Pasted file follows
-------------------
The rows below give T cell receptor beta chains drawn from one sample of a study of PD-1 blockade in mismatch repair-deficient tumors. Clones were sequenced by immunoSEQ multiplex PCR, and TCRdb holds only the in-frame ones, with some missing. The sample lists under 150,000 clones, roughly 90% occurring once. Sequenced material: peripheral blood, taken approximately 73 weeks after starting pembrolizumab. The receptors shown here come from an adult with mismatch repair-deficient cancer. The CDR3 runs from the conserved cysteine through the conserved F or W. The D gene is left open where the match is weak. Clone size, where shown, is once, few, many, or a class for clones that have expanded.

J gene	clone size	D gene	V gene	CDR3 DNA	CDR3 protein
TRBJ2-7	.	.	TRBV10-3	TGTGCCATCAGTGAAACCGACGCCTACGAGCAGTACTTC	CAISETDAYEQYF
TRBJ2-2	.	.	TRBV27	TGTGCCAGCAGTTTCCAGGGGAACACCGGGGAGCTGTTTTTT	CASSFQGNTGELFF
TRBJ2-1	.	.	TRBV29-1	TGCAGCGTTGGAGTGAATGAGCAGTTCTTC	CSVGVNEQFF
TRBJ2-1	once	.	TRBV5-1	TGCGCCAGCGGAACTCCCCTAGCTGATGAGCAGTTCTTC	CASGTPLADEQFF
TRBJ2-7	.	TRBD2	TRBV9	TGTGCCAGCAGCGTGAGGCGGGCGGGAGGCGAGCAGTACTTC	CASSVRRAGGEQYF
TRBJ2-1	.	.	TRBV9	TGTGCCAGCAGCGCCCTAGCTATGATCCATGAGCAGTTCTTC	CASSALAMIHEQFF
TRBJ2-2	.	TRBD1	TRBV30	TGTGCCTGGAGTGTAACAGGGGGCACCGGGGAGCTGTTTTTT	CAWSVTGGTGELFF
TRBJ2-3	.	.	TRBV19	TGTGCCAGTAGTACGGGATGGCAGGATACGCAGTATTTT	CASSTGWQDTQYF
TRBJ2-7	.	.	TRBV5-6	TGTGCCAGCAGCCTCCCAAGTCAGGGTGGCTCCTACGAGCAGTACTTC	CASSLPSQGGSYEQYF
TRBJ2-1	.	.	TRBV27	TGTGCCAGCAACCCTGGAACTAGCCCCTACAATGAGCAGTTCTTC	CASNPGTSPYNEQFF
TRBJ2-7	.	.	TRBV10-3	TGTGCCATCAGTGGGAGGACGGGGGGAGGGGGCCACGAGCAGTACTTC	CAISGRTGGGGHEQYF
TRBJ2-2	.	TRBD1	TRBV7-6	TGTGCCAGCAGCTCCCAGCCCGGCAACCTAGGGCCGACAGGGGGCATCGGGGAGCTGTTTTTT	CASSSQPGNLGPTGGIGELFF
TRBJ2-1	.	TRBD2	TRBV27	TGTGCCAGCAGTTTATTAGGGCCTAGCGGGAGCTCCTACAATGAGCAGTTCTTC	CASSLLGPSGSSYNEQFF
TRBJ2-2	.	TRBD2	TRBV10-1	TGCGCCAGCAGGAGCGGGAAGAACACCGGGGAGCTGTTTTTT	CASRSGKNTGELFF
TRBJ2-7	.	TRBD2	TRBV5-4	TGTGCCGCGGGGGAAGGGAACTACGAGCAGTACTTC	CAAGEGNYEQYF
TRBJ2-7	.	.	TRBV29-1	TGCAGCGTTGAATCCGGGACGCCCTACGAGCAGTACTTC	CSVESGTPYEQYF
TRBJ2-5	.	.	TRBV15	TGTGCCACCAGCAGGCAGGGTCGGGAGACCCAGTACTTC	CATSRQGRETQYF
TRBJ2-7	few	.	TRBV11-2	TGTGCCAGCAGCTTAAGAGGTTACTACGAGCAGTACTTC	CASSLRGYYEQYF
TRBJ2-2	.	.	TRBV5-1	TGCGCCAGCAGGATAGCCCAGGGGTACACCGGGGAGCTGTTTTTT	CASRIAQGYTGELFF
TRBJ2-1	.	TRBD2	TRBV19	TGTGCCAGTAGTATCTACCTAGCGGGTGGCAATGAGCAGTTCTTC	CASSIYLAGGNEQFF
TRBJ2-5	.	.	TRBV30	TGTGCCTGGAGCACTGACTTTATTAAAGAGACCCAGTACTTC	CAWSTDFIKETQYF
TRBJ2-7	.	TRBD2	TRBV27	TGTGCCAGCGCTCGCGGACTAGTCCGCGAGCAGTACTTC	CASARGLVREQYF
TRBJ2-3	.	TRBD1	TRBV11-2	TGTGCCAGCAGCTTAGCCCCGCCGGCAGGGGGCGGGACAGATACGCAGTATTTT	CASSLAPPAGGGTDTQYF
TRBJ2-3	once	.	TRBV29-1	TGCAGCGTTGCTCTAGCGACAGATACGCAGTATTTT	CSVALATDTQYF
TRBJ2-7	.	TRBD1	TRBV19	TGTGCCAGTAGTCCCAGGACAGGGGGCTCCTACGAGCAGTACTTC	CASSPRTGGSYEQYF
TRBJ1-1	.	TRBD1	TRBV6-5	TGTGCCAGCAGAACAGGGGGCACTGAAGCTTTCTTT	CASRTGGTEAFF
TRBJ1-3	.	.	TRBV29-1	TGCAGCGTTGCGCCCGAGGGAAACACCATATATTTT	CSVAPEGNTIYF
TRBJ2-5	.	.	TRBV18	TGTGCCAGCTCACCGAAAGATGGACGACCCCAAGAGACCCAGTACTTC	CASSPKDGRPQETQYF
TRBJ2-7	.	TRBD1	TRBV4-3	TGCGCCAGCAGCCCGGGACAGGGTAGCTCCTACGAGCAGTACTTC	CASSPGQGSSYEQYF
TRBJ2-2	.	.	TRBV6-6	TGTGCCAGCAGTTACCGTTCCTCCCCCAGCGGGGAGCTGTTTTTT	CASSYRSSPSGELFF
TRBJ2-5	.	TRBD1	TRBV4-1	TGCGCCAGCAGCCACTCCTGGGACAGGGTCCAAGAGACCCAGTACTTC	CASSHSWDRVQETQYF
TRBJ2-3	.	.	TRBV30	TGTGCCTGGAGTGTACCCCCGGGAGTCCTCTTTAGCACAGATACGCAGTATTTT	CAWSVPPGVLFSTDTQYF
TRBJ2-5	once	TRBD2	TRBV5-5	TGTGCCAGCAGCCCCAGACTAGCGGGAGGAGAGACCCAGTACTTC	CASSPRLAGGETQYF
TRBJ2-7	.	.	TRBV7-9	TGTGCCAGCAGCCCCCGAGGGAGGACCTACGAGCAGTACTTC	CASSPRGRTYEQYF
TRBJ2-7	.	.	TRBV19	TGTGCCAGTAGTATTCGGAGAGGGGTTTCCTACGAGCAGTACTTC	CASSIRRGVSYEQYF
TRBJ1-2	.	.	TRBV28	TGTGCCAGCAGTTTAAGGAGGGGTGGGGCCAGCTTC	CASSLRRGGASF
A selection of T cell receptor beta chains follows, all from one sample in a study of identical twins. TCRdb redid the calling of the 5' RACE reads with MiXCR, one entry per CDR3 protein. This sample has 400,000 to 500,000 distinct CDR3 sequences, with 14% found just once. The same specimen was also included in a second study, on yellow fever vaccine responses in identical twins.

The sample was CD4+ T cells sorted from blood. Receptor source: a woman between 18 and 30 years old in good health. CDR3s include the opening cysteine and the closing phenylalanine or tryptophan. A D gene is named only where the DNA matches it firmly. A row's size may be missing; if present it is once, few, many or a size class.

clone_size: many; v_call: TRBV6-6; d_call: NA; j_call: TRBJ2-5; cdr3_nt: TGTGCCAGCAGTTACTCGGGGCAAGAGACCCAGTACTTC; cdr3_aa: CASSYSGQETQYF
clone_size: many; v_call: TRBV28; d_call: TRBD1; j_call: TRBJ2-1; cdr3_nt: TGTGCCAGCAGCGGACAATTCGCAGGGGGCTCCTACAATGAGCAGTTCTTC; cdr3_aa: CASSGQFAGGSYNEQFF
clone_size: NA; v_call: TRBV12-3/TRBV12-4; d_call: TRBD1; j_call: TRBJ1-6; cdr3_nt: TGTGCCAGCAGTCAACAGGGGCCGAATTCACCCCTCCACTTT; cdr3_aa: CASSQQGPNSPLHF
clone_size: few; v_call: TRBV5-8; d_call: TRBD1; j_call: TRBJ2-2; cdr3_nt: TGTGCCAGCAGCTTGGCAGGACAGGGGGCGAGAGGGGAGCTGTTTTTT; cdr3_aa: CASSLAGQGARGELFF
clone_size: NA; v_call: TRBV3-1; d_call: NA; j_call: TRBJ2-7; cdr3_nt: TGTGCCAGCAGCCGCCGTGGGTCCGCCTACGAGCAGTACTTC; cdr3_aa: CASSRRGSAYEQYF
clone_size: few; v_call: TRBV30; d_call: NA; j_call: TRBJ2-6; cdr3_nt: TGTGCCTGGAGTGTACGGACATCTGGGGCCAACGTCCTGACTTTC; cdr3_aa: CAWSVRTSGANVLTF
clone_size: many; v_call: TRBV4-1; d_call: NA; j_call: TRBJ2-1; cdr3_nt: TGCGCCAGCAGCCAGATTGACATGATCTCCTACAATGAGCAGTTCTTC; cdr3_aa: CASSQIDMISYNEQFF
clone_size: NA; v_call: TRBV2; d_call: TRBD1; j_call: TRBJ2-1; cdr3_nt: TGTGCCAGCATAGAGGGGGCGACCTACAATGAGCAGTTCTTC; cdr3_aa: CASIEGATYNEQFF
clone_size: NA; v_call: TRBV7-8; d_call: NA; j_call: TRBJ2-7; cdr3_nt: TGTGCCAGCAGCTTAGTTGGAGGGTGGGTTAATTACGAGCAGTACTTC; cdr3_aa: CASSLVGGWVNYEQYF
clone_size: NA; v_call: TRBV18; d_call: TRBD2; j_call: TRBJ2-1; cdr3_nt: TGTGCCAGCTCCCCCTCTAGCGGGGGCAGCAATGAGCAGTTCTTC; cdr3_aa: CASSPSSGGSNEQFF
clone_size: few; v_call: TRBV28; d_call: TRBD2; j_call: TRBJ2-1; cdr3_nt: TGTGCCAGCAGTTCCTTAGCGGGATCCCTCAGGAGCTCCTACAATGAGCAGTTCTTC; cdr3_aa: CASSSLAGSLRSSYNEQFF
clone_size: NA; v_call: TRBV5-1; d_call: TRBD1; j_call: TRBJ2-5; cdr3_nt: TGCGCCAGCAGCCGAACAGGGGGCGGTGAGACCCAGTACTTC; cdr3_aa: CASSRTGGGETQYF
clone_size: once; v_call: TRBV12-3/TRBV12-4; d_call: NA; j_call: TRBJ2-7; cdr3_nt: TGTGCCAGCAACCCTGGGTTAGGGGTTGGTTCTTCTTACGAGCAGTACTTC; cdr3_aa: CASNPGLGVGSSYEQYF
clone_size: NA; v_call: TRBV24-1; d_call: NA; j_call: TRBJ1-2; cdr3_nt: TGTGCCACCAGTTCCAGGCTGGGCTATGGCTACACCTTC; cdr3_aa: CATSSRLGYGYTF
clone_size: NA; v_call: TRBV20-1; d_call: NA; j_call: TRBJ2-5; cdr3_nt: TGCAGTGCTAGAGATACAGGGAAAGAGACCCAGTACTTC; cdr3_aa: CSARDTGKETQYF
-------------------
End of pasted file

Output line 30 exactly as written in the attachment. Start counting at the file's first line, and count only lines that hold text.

TRBJ2-5	.	.	TRBV18	TGTGCCAGCTCACCGAAAGATGGACGACCCCAAGAGACCCAGTACTTC	CASSPKDGRPQETQYF